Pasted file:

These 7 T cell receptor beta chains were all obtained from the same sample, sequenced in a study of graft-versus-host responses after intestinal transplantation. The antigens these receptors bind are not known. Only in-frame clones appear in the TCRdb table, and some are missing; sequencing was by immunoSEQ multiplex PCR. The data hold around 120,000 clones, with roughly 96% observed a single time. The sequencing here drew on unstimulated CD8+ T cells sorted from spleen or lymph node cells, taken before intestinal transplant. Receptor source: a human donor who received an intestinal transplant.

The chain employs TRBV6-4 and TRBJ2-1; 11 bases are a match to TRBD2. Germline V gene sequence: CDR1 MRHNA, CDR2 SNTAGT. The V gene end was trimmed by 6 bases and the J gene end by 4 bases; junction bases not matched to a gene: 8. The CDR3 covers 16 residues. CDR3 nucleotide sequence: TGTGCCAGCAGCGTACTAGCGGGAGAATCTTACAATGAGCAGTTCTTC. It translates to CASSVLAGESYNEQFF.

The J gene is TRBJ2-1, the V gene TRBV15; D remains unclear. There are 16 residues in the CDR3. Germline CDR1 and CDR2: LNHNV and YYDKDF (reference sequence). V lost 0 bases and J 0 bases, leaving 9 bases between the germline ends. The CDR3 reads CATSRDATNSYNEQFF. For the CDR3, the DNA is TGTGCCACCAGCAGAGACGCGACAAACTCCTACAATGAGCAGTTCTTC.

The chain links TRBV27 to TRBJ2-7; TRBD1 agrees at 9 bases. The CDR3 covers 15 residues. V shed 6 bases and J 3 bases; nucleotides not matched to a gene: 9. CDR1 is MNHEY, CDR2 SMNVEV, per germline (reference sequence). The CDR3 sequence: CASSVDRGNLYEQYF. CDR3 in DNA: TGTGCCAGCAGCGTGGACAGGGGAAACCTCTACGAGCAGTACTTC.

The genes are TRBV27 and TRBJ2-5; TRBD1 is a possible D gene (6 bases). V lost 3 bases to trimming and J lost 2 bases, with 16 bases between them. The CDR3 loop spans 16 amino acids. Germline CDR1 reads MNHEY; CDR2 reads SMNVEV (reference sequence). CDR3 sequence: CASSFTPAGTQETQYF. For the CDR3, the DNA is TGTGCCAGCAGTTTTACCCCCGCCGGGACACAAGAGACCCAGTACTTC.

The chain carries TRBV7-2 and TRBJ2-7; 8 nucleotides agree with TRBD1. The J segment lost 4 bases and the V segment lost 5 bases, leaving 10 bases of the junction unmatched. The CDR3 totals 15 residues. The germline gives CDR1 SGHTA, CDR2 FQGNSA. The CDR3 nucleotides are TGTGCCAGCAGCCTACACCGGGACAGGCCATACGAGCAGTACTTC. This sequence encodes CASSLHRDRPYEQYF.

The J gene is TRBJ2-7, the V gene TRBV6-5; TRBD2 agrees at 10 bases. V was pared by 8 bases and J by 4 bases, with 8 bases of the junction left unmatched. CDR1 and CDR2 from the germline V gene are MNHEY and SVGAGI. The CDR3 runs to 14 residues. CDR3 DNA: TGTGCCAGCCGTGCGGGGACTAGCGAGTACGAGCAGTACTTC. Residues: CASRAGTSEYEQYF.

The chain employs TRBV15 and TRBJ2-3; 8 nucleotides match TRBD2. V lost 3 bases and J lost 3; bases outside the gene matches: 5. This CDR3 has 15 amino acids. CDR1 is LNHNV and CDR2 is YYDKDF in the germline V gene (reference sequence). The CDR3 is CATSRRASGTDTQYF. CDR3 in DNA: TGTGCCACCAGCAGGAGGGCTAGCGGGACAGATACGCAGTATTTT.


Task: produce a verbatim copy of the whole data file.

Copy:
These 7 T cell receptor beta chains were all obtained from the same sample, sequenced in a study of graft-versus-host responses after intestinal transplantation. The antigens these receptors bind are not known. Only in-frame clones appear in the TCRdb table, and some are missing; sequencing was by immunoSEQ multiplex PCR. The data hold around 120,000 clones, with roughly 96% observed a single time. The sequencing here drew on unstimulated CD8+ T cells sorted from spleen or lymph node cells, taken before intestinal transplant. Receptor source: a human donor who received an intestinal transplant.

The chain employs TRBV6-4 and TRBJ2-1; 11 bases are a match to TRBD2. Germline V gene sequence: CDR1 MRHNA, CDR2 SNTAGT. The V gene end was trimmed by 6 bases and the J gene end by 4 bases; junction bases not matched to a gene: 8. The CDR3 covers 16 residues. CDR3 nucleotide sequence: TGTGCCAGCAGCGTACTAGCGGGAGAATCTTACAATGAGCAGTTCTTC. It translates to CASSVLAGESYNEQFF.

The J gene is TRBJ2-1, the V gene TRBV15; D remains unclear. There are 16 residues in the CDR3. Germline CDR1 and CDR2: LNHNV and YYDKDF (reference sequence). V lost 0 bases and J 0 bases, leaving 9 bases between the germline ends. The CDR3 reads CATSRDATNSYNEQFF. For the CDR3, the DNA is TGTGCCACCAGCAGAGACGCGACAAACTCCTACAATGAGCAGTTCTTC.

The chain links TRBV27 to TRBJ2-7; TRBD1 agrees at 9 bases. The CDR3 covers 15 residues. V shed 6 bases and J 3 bases; nucleotides not matched to a gene: 9. CDR1 is MNHEY, CDR2 SMNVEV, per germline (reference sequence). The CDR3 sequence: CASSVDRGNLYEQYF. CDR3 in DNA: TGTGCCAGCAGCGTGGACAGGGGAAACCTCTACGAGCAGTACTTC.

The genes are TRBV27 and TRBJ2-5; TRBD1 is a possible D gene (6 bases). V lost 3 bases to trimming and J lost 2 bases, with 16 bases between them. The CDR3 loop spans 16 amino acids. Germline CDR1 reads MNHEY; CDR2 reads SMNVEV (reference sequence). CDR3 sequence: CASSFTPAGTQETQYF. For the CDR3, the DNA is TGTGCCAGCAGTTTTACCCCCGCCGGGACACAAGAGACCCAGTACTTC.

The chain carries TRBV7-2 and TRBJ2-7; 8 nucleotides agree with TRBD1. The J segment lost 4 bases and the V segment lost 5 bases, leaving 10 bases of the junction unmatched. The CDR3 totals 15 residues. The germline gives CDR1 SGHTA, CDR2 FQGNSA. The CDR3 nucleotides are TGTGCCAGCAGCCTACACCGGGACAGGCCATACGAGCAGTACTTC. This sequence encodes CASSLHRDRPYEQYF.

The J gene is TRBJ2-7, the V gene TRBV6-5; TRBD2 agrees at 10 bases. V was pared by 8 bases and J by 4 bases, with 8 bases of the junction left unmatched. CDR1 and CDR2 from the germline V gene are MNHEY and SVGAGI. The CDR3 runs to 14 residues. CDR3 DNA: TGTGCCAGCCGTGCGGGGACTAGCGAGTACGAGCAGTACTTC. Residues: CASRAGTSEYEQYF.

The chain employs TRBV15 and TRBJ2-3; 8 nucleotides match TRBD2. V lost 3 bases and J lost 3; bases outside the gene matches: 5. This CDR3 has 15 amino acids. CDR1 is LNHNV and CDR2 is YYDKDF in the germline V gene (reference sequence). The CDR3 is CATSRRASGTDTQYF. CDR3 in DNA: TGTGCCACCAGCAGGAGGGCTAGCGGGACAGATACGCAGTATTTT.